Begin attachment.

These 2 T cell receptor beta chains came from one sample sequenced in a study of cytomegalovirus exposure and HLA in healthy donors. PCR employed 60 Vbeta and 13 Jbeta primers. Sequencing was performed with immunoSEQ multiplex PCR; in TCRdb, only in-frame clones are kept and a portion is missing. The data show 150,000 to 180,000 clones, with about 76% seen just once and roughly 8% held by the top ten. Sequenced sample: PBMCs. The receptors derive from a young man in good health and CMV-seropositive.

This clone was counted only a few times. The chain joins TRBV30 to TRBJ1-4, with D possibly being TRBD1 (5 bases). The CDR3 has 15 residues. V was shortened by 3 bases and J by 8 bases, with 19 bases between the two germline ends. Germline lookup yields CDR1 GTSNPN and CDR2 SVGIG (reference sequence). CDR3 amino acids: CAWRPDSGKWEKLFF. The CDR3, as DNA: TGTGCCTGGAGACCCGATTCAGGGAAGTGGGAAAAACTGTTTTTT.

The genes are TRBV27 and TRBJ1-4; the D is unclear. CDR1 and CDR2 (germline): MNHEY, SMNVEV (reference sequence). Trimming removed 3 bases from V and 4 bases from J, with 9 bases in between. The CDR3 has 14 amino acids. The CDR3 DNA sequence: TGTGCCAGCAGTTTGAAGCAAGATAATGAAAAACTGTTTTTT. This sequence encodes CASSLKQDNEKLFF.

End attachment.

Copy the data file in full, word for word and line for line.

These 2 T cell receptor beta chains came from one sample sequenced in a study of cytomegalovirus exposure and HLA in healthy donors. PCR employed 60 Vbeta and 13 Jbeta primers. Sequencing was performed with immunoSEQ multiplex PCR; in TCRdb, only in-frame clones are kept and a portion is missing. The data show 150,000 to 180,000 clones, with about 76% seen just once and roughly 8% held by the top ten. Sequenced sample: PBMCs. The receptors derive from a young man in good health and CMV-seropositive.

This clone was counted only a few times. The chain joins TRBV30 to TRBJ1-4, with D possibly being TRBD1 (5 bases). The CDR3 has 15 residues. V was shortened by 3 bases and J by 8 bases, with 19 bases between the two germline ends. Germline lookup yields CDR1 GTSNPN and CDR2 SVGIG (reference sequence). CDR3 amino acids: CAWRPDSGKWEKLFF. The CDR3, as DNA: TGTGCCTGGAGACCCGATTCAGGGAAGTGGGAAAAACTGTTTTTT.

The genes are TRBV27 and TRBJ1-4; the D is unclear. CDR1 and CDR2 (germline): MNHEY, SMNVEV (reference sequence). Trimming removed 3 bases from V and 4 bases from J, with 9 bases in between. The CDR3 has 14 amino acids. The CDR3 DNA sequence: TGTGCCAGCAGTTTGAAGCAAGATAATGAAAAACTGTTTTTT. This sequence encodes CASSLKQDNEKLFF.